We are still locked into thinking that we are separate from our technology.

My partner tells me I never put my phone down.

In the not too distant future, that might become as ludicrous as telling me off for “always carrying those dam hands around with me”. Has the mobile phone become an appendage that is so inextricably linked to us, it actually is us? Ray Kurzweil recounted a conversation with a Parkinson’s patient who had a computer chip implanted in his brain to help alleviate his movement difficulties. He asked the man whether he considered the chip to be a part of himself. The man was stumped.

Technology and information are developing exponentially, and we need to shift our thinking from linear to exponential to imagine our future possibilities.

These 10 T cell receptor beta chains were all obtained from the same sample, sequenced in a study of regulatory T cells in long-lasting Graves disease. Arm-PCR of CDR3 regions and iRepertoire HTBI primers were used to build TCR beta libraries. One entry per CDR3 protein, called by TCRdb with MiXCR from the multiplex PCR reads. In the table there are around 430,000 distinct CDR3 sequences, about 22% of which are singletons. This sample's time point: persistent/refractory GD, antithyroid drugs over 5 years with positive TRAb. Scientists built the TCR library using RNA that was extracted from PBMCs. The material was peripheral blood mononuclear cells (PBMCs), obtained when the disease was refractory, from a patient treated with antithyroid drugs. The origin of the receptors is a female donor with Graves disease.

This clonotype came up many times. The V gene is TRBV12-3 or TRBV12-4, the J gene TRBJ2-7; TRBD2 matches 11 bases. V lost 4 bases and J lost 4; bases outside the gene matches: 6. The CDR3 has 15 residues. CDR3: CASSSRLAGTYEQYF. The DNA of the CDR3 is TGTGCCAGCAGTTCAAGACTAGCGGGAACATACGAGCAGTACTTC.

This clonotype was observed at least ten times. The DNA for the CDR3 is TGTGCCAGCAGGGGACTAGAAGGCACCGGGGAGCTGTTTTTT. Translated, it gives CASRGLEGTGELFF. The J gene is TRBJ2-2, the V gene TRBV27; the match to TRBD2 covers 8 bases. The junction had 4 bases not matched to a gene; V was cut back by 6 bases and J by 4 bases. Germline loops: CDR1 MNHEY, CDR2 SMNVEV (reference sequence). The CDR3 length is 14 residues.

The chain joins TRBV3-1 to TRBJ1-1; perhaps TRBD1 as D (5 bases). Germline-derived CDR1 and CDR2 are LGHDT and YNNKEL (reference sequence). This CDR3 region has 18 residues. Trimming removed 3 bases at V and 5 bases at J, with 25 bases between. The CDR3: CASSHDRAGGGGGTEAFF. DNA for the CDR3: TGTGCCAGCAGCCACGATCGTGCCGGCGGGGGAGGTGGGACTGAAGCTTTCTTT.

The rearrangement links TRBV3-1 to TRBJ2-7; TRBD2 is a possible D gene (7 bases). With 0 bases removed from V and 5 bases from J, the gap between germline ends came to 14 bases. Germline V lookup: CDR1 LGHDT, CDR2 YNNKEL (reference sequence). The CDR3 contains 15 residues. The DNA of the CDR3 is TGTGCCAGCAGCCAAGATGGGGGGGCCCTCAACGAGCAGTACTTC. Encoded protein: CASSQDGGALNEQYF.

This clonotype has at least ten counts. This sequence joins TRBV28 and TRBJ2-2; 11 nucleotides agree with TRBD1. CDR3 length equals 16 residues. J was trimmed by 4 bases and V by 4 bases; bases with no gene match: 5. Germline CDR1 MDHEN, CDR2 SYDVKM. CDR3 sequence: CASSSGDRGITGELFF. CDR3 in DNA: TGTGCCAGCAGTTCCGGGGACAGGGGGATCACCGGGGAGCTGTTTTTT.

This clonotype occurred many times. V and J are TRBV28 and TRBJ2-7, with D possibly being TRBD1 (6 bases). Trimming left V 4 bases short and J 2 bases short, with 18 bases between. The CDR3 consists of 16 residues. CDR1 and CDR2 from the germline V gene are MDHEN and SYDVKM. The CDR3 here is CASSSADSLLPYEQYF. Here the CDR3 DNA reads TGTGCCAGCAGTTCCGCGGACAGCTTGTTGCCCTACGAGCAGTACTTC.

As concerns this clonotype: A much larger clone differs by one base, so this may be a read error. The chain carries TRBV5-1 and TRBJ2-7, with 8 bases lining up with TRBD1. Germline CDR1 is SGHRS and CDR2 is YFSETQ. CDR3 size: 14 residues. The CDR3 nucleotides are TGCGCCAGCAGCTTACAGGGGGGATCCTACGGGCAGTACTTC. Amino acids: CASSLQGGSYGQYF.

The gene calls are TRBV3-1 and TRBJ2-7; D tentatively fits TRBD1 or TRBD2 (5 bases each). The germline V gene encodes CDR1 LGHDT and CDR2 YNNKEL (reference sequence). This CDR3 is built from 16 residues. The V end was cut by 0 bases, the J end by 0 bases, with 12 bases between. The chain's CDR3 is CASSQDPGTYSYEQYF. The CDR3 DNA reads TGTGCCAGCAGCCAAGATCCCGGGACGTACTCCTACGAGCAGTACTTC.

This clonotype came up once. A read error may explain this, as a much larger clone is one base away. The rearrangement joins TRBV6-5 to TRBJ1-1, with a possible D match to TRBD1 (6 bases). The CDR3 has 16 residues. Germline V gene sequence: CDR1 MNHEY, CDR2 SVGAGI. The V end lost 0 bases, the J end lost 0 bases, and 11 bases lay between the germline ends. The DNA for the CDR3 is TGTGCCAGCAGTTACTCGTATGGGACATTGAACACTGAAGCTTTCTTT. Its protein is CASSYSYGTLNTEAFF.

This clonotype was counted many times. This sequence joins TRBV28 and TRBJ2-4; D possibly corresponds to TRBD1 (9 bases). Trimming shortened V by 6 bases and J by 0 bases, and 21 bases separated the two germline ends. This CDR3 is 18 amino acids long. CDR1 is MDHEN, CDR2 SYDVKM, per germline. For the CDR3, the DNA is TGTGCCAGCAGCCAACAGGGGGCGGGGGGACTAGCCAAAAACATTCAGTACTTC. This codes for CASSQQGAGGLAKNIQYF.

With an infinite amount of information at the click of a button, our capacity to focus, discern and pay attention is becoming a survival necessity. As Ray Kurzweil describes we’re living in a time where “a child in Africa with a smartphone, has more access to information than the president of the United States did fifteen years ago”.

If we cultivate wisdom in the area of technology, there’ll be better odds that future technology will be infused with wisdom and support our thriving on the planet. As Kevin Kelly, founding editor of Wired Magazine states “Humans are the reproductive organs of technology”. Therefore, the wiser the human, the wiser the technology. We may be creating technology, but according to Ray Kurzweil, there will be a point in time when technology becomes smarter than its creator – he calls it the singularity. He predicts we will arrive at a point where technology becomes so sophisticated, it enables the creation of smarter-than-human intelligence.

I hope to expand my thinking this week at wisdom 2.0 and hear from some of the world’s leading thinkers about how as a species, we can ensure that we flourish rather than fade away in this age of technology.

Wisdom 2.0 conference will be livestreaming between Feb 21-24 at